Areas of Expertise

Professor Kakizaki is a political scientist who teaches courses on Middle East politics, foreign governments, and international politics at Temple University, Japan Campus. He also offers a capstone seminar on social movements and contentious politics at TUJ. Prior to joining TUJ in 2013, he held teaching positions at the University of Utah and Westminster College in the United States.


His key areas of research are political participation and political culture in the Middle East with a geographical emphasis on Turkey. His current research project focuses on how popular participation in protests and demonstrations has spread in Turkey and what factors explain the rise and fall of protest participation. He has previously published articles on nuclear energy politics, anti-war movements, and party politics of Turkey.

Representative Publications

  • "The AKP Government in Turkey: Political Uncertainty and Instability." Chuto Dokobunseki —A Monthly Middle Eastern and Energy Bulletin 12(11), 1-13, 2014 (in Japanese).
  • "The Republican People's Party and the Military in 1970s Turkey: Challenging the Essentialist Approach." International Journal of Turkish Studies 19(1-2), 57-73, 2013.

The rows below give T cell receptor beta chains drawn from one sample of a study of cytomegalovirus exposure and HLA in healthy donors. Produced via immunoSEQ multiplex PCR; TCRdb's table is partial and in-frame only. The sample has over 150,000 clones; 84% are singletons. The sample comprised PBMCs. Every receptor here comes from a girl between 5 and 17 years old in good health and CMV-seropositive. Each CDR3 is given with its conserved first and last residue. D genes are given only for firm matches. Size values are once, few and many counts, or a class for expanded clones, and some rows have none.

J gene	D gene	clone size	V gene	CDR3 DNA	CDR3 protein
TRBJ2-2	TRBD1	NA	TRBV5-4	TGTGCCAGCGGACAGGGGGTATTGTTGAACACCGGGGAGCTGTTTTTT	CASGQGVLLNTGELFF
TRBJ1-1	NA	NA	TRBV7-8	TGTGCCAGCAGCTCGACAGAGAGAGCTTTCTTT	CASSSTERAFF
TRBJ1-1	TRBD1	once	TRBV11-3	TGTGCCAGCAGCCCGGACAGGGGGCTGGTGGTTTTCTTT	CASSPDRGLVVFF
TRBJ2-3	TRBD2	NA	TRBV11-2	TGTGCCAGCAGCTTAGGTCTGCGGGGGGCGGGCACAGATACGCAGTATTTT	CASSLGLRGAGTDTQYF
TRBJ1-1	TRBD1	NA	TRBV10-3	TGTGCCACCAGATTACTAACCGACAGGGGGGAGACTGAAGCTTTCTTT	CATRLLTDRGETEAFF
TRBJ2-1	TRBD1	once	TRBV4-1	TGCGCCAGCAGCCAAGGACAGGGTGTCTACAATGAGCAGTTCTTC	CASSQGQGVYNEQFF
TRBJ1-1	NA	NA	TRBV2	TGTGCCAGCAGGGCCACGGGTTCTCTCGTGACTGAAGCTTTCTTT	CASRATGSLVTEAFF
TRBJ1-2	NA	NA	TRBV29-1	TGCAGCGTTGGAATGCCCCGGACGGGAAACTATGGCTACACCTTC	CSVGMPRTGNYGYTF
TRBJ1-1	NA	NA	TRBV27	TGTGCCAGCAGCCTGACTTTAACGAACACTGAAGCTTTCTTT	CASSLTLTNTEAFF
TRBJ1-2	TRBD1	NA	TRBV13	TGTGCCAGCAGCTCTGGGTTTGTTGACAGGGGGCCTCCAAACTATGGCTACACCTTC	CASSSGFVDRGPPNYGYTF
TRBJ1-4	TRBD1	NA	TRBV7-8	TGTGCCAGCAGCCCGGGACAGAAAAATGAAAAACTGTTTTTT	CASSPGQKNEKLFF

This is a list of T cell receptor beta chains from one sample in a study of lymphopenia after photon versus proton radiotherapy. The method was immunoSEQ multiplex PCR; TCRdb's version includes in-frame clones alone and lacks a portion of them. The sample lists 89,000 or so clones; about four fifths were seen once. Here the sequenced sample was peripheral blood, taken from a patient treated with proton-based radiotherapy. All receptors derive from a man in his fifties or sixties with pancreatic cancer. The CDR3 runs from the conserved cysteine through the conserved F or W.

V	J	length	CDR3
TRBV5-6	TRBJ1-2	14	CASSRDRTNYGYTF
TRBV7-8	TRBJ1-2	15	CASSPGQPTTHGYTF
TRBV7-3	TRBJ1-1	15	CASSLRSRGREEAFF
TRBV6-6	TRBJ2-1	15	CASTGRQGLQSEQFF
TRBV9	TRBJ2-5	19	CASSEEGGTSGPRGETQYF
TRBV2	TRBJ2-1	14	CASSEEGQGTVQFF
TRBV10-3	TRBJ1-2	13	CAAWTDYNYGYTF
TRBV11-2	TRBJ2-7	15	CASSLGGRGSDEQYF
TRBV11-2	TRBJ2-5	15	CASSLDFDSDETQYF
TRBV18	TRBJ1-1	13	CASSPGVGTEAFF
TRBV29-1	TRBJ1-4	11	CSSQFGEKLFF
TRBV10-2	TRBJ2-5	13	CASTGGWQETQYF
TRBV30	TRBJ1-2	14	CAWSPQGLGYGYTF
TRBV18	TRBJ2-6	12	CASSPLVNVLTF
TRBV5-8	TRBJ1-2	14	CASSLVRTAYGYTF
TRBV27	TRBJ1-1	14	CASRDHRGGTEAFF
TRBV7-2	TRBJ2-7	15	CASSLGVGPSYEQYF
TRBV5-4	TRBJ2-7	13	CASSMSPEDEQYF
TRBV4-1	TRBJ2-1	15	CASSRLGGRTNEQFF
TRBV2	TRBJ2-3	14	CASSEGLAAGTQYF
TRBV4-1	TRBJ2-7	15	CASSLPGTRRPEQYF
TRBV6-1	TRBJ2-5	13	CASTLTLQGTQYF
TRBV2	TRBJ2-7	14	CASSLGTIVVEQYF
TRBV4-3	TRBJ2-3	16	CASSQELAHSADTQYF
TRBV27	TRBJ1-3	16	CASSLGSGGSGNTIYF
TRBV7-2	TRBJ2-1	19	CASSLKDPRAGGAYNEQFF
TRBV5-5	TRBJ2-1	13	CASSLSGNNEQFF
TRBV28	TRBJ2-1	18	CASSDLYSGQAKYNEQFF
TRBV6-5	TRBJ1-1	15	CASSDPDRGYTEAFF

• "Determinants of Political Confidence in a Time of Political Realignment: Religion, Economy, and Politics in Turkey." Mediterranean Quarterly 23(1), 67-88, 2012.
  • "Turkey's Search for Nuclear Energy: Its History and Constraints." The Kanda Journal of Global and Area Studies 3, 141-174, 2012 (in Japanese).
  • "Anti-Iraq War Protest in Turkey: Global Networks, Coalitions, and Context." Middle Eastern Studies 47(1), 81-99, 2011.


Ph.D in Political Science, University of Utah

M.S in Political Science, Middle East Technical University

B.A in English and Area Studies, Kanda University of International Studies

Previous Academic Appointments

  • Adjunct Instructor in Political Science, University of Utah (2010-2013)
  • Adjunct Instructor in Political Science, Westminster College (2012)
  • Research Fellow, the Graduate School, University of Utah (2009-2010)
  • Teaching Assistant in Political Science, University of Utah (2004-2007)